According to a desirable feature, pivot pins are provided on both sides of the dirt container and are inserted into bearing recesses, which are formed on the insides of the slidable rails and are open upwardly and toward each other. When a machine embodying that feature is used to collect light dirt, the dirt container can be emptied by hand directly into a dustbin or the like. The use of a removable dirt container has also the advantage that the access to the internal parts of the machine, such as a filter system and the brush, will be greatly facilitated.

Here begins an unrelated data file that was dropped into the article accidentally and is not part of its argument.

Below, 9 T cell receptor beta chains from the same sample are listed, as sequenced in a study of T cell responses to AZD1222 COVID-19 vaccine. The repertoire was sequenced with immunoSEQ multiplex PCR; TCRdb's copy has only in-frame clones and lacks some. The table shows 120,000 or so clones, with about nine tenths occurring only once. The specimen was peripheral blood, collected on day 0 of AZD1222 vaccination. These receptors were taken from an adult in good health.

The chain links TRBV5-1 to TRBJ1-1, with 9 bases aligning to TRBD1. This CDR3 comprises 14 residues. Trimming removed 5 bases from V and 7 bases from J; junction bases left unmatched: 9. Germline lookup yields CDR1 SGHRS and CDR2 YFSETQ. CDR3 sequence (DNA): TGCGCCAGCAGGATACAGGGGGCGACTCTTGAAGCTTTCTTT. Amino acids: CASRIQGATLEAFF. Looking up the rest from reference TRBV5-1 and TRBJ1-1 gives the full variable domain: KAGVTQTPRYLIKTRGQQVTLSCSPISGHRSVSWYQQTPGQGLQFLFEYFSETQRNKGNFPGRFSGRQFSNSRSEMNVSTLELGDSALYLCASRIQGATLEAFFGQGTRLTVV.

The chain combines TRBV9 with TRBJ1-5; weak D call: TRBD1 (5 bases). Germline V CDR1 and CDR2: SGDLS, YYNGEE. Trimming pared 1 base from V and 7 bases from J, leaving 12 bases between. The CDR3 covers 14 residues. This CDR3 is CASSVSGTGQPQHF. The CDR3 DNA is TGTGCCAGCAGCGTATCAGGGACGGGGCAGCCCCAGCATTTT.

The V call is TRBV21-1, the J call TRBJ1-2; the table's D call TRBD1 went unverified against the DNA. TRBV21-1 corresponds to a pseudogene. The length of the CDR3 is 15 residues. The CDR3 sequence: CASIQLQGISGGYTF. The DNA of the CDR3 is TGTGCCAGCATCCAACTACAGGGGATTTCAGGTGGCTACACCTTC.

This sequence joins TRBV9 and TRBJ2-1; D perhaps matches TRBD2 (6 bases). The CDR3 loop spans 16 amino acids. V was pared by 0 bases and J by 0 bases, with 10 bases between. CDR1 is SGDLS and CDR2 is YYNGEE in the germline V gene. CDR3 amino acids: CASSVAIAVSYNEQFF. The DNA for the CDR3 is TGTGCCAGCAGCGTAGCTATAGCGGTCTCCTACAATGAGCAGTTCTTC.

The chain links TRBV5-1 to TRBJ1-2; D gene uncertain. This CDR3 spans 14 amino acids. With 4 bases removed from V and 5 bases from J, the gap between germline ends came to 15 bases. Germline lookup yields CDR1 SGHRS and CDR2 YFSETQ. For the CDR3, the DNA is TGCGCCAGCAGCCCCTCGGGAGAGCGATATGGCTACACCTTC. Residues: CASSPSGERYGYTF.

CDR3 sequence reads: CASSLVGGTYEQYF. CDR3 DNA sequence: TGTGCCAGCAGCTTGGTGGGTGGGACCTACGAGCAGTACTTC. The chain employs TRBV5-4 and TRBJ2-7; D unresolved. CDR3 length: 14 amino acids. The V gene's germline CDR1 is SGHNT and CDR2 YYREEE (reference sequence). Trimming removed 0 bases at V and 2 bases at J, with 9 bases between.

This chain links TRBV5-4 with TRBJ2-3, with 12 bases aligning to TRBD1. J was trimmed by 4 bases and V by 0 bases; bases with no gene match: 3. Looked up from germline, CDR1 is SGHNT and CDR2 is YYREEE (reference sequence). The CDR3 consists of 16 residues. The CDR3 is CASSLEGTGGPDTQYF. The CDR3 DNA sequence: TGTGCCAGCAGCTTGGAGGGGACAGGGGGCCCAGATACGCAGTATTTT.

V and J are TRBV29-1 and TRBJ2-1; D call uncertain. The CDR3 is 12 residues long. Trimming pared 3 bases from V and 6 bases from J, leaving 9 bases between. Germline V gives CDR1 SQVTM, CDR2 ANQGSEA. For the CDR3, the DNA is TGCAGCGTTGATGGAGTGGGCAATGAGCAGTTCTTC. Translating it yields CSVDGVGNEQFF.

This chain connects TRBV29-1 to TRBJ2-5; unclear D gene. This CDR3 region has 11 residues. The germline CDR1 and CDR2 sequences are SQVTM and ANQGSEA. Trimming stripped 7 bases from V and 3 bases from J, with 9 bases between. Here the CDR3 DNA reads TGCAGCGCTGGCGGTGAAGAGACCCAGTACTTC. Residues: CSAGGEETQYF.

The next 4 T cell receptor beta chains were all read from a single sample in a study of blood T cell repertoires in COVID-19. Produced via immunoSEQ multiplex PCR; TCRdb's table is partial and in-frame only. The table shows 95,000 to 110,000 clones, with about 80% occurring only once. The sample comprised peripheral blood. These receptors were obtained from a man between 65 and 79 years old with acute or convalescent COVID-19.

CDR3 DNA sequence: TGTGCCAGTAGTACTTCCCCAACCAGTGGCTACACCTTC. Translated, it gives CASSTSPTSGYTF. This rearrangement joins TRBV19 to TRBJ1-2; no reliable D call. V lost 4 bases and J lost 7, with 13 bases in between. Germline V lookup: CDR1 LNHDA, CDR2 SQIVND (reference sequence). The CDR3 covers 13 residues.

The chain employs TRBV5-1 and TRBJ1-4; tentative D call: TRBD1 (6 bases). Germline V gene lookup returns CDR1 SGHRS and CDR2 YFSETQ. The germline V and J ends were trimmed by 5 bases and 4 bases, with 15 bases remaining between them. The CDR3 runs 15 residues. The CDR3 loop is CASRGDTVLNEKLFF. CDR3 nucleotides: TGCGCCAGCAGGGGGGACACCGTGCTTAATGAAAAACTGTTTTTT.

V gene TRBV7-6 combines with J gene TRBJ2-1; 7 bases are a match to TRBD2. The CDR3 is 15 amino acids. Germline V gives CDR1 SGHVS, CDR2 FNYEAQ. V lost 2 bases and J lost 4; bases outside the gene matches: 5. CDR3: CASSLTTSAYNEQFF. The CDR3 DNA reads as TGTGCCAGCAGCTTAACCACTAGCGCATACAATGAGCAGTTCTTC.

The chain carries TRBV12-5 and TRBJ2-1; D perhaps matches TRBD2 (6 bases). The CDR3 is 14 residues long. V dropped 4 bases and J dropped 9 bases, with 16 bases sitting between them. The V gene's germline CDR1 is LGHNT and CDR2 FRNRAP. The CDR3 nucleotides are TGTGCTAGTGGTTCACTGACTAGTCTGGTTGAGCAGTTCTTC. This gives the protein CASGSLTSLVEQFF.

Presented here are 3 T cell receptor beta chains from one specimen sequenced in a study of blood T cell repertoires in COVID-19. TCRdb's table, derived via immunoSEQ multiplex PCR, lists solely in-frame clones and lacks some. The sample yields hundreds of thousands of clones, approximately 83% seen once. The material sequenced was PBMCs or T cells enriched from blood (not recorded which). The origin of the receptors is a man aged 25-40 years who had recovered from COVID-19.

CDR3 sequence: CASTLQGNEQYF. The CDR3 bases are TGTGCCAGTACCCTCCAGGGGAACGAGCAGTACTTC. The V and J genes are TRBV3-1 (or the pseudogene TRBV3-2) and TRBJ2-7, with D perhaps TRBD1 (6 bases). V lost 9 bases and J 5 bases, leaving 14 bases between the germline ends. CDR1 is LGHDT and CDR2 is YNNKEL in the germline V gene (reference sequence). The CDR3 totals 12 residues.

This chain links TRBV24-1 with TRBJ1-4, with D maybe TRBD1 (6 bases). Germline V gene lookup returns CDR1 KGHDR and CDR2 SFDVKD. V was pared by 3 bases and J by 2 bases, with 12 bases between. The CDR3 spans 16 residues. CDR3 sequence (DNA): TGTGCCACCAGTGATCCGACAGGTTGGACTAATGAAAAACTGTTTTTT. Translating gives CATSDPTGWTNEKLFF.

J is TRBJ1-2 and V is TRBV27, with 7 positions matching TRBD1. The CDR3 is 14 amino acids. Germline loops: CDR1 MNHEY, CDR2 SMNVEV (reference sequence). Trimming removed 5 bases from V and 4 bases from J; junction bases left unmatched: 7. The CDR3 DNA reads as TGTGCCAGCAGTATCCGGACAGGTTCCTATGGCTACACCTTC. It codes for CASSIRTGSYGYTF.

To ensure that the dirt in thebrush housing will be collected as completely as possible and particularly to prevent an ingress of by-padded air in conjunction with a suction fan, sweeping machines are provided with a sealing or contact edge which is engaged by the rim of the opening of the dirt container when the same has been retracted. Ifa suction fan succeeds a filter system, it will be essential to provided for a hermetic seal of the brush housing, the dirt container, and the filter system. Being provided with slidable rails, the machine according to the invention comprises means for lifting the outer ends of the retracted slidable rails so that the rim of the dirt container is forced against the contact edge. In that connection too it is desirable to use the abovementioned rollers because the upwardly protruding rol; lers are provided only at the inner end of each slidable rail whereas the downwardly protruding rollers can be raised from their tracks. The rollers require in any case that the frame section members guiding the slidable rails have an oversize dimension in the vertical direction in which the slidable rails are pivotally movable.